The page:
It depends on the version of SymPy that you are using.
In the latest version (0.7.2) you already have a plotting module that is guaranteed to be able to plot anything and that can use as a backend matplotlib.
In older versions you have the option to use
lambdify which is a hackish, mostly broken helper function that returns a fast numerical function to be used with numpy. However it breaks for non-trivial expressions.
Below I explain how to use the plotting module in 0.7.2:
- Just call
plot like in
p = plot(expression, (var, start, stop)). If you have
matplotlib it will use it directly.
- If you want something fancy, extract the
f = p._backend.fig.
- Stop caring about SymPy, the rest of your work is in
matplotlib. You can do whatever you want.
The idea behind SymPy's plotting module is to be able to evaluate any possible expression, not to reimplement a plotting library like matplotlib. So just use
sympy.plotting.plot for evaluation and do the fancy subplot transformations in matplotlib.
Using the sympy plotting module has other advantages over hackish solutions: detection of discontinuities and adaptive sampling, coloring depending on a function, evaluation of pathologically complicated symbolic expressions (although slow).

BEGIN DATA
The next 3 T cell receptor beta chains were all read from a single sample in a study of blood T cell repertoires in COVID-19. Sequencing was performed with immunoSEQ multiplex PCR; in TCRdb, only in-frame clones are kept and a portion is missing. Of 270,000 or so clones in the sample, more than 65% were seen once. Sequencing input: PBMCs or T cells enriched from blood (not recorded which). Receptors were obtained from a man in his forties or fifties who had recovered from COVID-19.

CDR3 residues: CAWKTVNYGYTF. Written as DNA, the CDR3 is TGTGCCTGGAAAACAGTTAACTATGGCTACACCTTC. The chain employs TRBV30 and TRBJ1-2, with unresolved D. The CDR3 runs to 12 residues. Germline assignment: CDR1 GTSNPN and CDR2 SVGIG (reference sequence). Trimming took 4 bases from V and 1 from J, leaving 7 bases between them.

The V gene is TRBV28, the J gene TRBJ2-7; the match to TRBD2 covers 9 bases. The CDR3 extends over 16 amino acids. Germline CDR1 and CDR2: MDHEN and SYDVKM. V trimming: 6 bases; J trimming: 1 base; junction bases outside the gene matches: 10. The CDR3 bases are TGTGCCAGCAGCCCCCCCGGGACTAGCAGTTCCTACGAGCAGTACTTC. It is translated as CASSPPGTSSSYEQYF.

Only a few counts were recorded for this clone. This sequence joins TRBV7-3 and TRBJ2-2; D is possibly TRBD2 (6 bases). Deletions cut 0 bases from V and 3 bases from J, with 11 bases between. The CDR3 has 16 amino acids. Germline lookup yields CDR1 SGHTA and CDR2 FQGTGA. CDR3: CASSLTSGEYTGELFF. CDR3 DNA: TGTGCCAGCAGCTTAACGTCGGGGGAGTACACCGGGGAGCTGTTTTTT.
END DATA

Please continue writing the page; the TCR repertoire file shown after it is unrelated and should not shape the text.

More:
And obviously, check the docs. While they are not great, many questions are answered there: http://docs.sympy.org/0.7.2/modules/plotting.html Check also the notebooks in the example folder of sympy.
EDIT to address some additional questions:
There is no notion of subplots in the SymPy's plotting module, and hopefully there will never be one. As I mentioned above, SymPy is not trying to reimplement modules like
matplotlib, rather it is trying to give the tools necessary for good easy use within another module (interfaces between modules are better than big project with many small submodules).
In order to create one figure with two subplots in matplotlib from two different sympy plots do (this is an ugly hack, as matplotlib does not support merges of figures):
sympy_p1 = sympy.plot(foo)
sympy_p2 = sympy.plot(bar)
matplotlib_fig = plt.figure()
sp1 = matplotlib_fig.add_subplot(121)
sp2 = matplotlib_fig.add_subplot(122)
In order to update sympy plot (not creation of a subplot, just adding a new expression) use
sympy_p1.append(sympy_p2). This will result in
sympy_p1 containing the plots of both
bar (NOT two subplots, rather one plot with both expressions).
You might want to use
sympy.plot(..., show=False) in some cases.